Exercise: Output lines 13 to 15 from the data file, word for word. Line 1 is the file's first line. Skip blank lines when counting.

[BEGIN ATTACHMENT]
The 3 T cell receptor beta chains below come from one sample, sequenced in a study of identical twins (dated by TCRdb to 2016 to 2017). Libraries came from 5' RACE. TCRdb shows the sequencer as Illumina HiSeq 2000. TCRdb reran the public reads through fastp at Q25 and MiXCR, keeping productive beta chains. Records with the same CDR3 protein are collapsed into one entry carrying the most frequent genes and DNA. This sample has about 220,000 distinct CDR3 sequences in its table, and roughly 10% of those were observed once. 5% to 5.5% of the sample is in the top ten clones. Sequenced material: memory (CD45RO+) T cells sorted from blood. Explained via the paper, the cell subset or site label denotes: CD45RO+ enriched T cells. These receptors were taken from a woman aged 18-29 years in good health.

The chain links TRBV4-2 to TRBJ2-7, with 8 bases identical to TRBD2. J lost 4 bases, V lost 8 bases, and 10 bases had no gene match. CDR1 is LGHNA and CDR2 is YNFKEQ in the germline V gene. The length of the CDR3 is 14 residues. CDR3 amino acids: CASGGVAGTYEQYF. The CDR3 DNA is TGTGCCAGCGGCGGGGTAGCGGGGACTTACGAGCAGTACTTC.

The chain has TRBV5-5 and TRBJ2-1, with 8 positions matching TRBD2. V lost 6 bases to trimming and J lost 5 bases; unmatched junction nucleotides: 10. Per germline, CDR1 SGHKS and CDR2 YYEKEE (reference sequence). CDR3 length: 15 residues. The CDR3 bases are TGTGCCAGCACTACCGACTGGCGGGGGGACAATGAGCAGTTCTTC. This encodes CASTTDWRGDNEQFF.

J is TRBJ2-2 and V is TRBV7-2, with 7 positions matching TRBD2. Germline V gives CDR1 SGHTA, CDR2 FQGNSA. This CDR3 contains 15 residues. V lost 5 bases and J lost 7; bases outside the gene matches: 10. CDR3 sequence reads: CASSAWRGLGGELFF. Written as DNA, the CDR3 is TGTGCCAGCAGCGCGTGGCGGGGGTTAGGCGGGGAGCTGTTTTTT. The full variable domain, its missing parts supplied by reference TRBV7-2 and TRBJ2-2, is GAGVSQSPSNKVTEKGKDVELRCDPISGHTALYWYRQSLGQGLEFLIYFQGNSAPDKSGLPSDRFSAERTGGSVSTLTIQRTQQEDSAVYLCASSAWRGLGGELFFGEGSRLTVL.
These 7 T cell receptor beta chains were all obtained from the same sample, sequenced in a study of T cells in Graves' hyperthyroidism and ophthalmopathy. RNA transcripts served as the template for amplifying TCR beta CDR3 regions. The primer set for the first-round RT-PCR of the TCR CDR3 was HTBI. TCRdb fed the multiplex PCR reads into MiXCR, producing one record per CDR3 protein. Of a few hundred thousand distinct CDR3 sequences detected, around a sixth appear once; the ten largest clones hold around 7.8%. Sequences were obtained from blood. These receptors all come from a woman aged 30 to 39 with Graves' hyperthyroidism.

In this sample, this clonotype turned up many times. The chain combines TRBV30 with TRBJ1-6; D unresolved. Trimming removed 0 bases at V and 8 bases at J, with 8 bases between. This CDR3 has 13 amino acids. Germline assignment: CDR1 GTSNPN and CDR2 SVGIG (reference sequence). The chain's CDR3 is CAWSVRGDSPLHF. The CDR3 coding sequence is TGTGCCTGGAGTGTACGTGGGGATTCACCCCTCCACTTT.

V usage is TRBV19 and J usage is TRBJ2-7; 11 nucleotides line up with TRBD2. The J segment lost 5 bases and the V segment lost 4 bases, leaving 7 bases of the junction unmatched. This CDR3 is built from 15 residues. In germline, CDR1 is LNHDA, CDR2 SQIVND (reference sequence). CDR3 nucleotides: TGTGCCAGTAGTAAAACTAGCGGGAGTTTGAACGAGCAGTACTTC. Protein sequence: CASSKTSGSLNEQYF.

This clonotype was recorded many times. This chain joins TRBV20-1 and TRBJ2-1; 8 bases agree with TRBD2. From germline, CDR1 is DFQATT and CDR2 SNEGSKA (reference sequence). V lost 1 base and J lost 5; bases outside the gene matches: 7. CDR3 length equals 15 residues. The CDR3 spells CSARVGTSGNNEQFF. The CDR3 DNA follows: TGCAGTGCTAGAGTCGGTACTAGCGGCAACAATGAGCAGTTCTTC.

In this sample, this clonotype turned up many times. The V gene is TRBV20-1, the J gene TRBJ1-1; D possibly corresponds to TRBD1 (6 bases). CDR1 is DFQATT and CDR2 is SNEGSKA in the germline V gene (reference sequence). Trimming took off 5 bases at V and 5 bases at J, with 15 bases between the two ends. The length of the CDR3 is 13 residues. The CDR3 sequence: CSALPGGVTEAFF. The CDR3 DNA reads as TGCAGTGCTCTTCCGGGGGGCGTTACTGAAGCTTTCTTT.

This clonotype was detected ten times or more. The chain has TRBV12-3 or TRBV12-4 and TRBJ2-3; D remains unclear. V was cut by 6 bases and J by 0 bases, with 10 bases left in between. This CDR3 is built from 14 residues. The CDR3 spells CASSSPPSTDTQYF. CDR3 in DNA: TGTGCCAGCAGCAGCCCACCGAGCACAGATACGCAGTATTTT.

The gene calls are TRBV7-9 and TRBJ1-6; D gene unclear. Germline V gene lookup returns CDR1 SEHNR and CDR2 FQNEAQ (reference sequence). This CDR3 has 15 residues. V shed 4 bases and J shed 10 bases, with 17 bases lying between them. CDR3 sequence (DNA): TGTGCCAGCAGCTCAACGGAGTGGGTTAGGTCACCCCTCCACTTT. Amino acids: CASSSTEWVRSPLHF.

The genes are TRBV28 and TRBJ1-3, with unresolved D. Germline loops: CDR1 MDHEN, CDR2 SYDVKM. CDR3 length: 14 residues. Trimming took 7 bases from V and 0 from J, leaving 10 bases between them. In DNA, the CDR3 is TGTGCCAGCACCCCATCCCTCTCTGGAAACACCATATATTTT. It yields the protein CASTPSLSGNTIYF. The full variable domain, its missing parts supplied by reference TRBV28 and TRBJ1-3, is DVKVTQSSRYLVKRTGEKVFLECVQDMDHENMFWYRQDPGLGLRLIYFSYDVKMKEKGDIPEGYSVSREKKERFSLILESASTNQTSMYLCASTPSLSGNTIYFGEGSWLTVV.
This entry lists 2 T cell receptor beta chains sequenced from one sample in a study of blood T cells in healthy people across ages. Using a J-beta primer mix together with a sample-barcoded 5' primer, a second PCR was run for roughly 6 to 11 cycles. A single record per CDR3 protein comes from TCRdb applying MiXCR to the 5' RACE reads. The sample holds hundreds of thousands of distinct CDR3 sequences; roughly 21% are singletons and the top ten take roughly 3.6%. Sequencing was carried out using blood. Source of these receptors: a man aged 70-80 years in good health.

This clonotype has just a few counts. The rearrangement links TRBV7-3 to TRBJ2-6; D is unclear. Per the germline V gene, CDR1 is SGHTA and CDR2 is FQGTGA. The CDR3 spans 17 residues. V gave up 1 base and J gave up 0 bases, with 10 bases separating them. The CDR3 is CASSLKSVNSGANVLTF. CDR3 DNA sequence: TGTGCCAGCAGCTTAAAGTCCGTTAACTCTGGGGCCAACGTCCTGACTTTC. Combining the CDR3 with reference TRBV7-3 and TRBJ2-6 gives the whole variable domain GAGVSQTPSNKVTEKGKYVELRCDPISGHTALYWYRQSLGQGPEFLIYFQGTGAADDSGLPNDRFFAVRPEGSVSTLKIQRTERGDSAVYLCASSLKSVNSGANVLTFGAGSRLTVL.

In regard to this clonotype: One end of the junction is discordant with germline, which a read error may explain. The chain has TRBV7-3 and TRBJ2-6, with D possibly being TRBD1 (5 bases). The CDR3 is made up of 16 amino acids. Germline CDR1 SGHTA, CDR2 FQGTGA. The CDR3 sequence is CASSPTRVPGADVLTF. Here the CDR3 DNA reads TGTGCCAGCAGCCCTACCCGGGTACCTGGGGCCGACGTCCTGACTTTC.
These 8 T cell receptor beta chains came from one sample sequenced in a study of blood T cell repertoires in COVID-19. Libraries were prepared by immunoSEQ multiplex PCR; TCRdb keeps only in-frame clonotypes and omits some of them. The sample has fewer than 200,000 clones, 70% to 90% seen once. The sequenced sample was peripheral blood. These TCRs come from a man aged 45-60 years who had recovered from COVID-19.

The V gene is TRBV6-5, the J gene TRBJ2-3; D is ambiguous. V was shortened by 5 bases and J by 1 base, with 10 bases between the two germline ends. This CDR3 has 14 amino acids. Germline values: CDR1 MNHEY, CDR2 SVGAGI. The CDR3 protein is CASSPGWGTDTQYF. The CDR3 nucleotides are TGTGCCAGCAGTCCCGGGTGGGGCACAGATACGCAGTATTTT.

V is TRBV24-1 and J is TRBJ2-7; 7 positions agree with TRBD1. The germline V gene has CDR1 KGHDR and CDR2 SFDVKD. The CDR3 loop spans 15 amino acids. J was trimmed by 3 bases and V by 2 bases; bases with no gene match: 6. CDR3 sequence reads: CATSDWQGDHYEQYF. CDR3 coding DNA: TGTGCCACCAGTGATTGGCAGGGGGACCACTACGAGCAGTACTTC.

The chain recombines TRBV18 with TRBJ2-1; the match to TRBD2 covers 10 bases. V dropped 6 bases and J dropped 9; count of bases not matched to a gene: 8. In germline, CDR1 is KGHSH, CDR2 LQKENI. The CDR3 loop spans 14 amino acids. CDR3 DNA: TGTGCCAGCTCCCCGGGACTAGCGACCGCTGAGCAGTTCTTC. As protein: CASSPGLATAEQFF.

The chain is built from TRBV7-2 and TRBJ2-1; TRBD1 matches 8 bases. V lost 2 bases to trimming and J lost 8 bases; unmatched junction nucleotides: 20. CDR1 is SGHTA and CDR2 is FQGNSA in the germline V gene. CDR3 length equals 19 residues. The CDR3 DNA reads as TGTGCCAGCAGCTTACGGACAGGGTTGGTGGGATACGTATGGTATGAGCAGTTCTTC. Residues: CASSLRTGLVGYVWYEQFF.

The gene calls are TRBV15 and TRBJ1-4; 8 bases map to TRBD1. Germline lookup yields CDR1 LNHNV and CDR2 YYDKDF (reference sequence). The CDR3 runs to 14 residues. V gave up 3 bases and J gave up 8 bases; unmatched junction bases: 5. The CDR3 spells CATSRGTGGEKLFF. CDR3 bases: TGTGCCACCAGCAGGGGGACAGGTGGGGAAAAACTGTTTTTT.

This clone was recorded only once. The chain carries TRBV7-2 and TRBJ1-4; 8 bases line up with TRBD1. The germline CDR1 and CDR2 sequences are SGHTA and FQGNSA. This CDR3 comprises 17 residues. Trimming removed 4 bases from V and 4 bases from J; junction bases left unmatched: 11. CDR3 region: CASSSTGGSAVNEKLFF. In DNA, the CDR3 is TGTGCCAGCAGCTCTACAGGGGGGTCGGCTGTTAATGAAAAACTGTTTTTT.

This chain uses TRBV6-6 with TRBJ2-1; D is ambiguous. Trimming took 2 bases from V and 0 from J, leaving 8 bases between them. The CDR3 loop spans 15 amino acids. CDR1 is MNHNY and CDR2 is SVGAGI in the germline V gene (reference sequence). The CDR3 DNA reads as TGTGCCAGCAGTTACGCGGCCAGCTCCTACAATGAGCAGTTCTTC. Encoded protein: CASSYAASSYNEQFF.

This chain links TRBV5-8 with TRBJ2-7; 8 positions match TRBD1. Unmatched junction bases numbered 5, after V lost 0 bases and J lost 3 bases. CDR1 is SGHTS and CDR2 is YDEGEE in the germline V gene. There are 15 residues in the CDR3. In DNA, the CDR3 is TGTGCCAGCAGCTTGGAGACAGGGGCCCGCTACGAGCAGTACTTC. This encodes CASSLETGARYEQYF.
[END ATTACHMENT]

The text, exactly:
This entry lists 2 T cell receptor beta chains sequenced from one sample in a study of blood T cells in healthy people across ages. Using a J-beta primer mix together with a sample-barcoded 5' primer, a second PCR was run for roughly 6 to 11 cycles. A single record per CDR3 protein comes from TCRdb applying MiXCR to the 5' RACE reads. The sample holds hundreds of thousands of distinct CDR3 sequences; roughly 21% are singletons and the top ten take roughly 3.6%. Sequencing was carried out using blood. Source of these receptors: a man aged 70-80 years in good health.

This clonotype has just a few counts. The rearrangement links TRBV7-3 to TRBJ2-6; D is unclear. Per the germline V gene, CDR1 is SGHTA and CDR2 is FQGTGA. The CDR3 spans 17 residues. V gave up 1 base and J gave up 0 bases, with 10 bases separating them. The CDR3 is CASSLKSVNSGANVLTF. CDR3 DNA sequence: TGTGCCAGCAGCTTAAAGTCCGTTAACTCTGGGGCCAACGTCCTGACTTTC. Combining the CDR3 with reference TRBV7-3 and TRBJ2-6 gives the whole variable domain GAGVSQTPSNKVTEKGKYVELRCDPISGHTALYWYRQSLGQGPEFLIYFQGTGAADDSGLPNDRFFAVRPEGSVSTLKIQRTERGDSAVYLCASSLKSVNSGANVLTFGAGSRLTVL.

In regard to this clonotype: One end of the junction is discordant with germline, which a read error may explain. The chain has TRBV7-3 and TRBJ2-6, with D possibly being TRBD1 (5 bases). The CDR3 is made up of 16 amino acids. Germline CDR1 SGHTA, CDR2 FQGTGA. The CDR3 sequence is CASSPTRVPGADVLTF. Here the CDR3 DNA reads TGTGCCAGCAGCCCTACCCGGGTACCTGGGGCCGACGTCCTGACTTTC.